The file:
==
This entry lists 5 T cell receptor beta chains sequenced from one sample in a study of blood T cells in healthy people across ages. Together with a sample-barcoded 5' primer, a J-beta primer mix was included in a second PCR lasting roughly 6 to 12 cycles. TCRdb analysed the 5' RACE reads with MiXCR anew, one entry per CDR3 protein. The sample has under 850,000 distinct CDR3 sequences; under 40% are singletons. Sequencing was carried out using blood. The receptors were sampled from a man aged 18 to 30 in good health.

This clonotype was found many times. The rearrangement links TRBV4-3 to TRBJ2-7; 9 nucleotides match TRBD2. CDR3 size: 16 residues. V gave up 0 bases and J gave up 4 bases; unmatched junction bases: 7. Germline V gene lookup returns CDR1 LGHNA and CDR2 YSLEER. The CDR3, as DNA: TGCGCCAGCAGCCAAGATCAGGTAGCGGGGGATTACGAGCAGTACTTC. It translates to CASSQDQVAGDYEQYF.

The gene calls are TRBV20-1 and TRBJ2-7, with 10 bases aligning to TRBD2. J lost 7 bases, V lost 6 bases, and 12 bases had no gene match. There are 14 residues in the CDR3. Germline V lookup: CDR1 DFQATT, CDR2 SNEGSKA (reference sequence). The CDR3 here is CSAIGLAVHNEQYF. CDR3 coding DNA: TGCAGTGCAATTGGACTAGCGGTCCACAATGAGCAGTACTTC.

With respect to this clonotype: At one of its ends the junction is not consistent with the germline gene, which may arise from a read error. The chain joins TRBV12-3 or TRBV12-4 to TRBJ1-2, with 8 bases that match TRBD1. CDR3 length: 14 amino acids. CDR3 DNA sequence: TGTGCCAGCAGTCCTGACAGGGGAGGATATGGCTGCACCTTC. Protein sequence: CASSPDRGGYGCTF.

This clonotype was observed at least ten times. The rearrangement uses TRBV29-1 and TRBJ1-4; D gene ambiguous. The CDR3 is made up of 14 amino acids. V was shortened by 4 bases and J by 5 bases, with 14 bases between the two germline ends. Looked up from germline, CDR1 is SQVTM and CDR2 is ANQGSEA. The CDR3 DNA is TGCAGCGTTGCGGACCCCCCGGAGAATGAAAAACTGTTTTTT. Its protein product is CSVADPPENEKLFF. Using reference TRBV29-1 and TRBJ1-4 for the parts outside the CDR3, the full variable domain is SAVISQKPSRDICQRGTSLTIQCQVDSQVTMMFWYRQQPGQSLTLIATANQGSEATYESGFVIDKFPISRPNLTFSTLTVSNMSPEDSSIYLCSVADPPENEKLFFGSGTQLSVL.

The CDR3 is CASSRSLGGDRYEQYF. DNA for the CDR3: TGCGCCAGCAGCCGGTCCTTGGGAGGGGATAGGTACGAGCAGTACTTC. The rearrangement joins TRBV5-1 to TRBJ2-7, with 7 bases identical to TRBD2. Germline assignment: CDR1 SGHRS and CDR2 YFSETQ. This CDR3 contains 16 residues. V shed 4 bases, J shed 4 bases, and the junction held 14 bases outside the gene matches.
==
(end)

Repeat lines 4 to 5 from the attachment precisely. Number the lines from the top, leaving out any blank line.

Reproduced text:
With respect to this clonotype: At one of its ends the junction is not consistent with the germline gene, which may arise from a read error. The chain joins TRBV12-3 or TRBV12-4 to TRBJ1-2, with 8 bases that match TRBD1. CDR3 length: 14 amino acids. CDR3 DNA sequence: TGTGCCAGCAGTCCTGACAGGGGAGGATATGGCTGCACCTTC. Protein sequence: CASSPDRGGYGCTF.

This clonotype was observed at least ten times. The rearrangement uses TRBV29-1 and TRBJ1-4; D gene ambiguous. The CDR3 is made up of 14 amino acids. V was shortened by 4 bases and J by 5 bases, with 14 bases between the two germline ends. Looked up from germline, CDR1 is SQVTM and CDR2 is ANQGSEA. The CDR3 DNA is TGCAGCGTTGCGGACCCCCCGGAGAATGAAAAACTGTTTTTT. Its protein product is CSVADPPENEKLFF. Using reference TRBV29-1 and TRBJ1-4 for the parts outside the CDR3, the full variable domain is SAVISQKPSRDICQRGTSLTIQCQVDSQVTMMFWYRQQPGQSLTLIATANQGSEATYESGFVIDKFPISRPNLTFSTLTVSNMSPEDSSIYLCSVADPPENEKLFFGSGTQLSVL.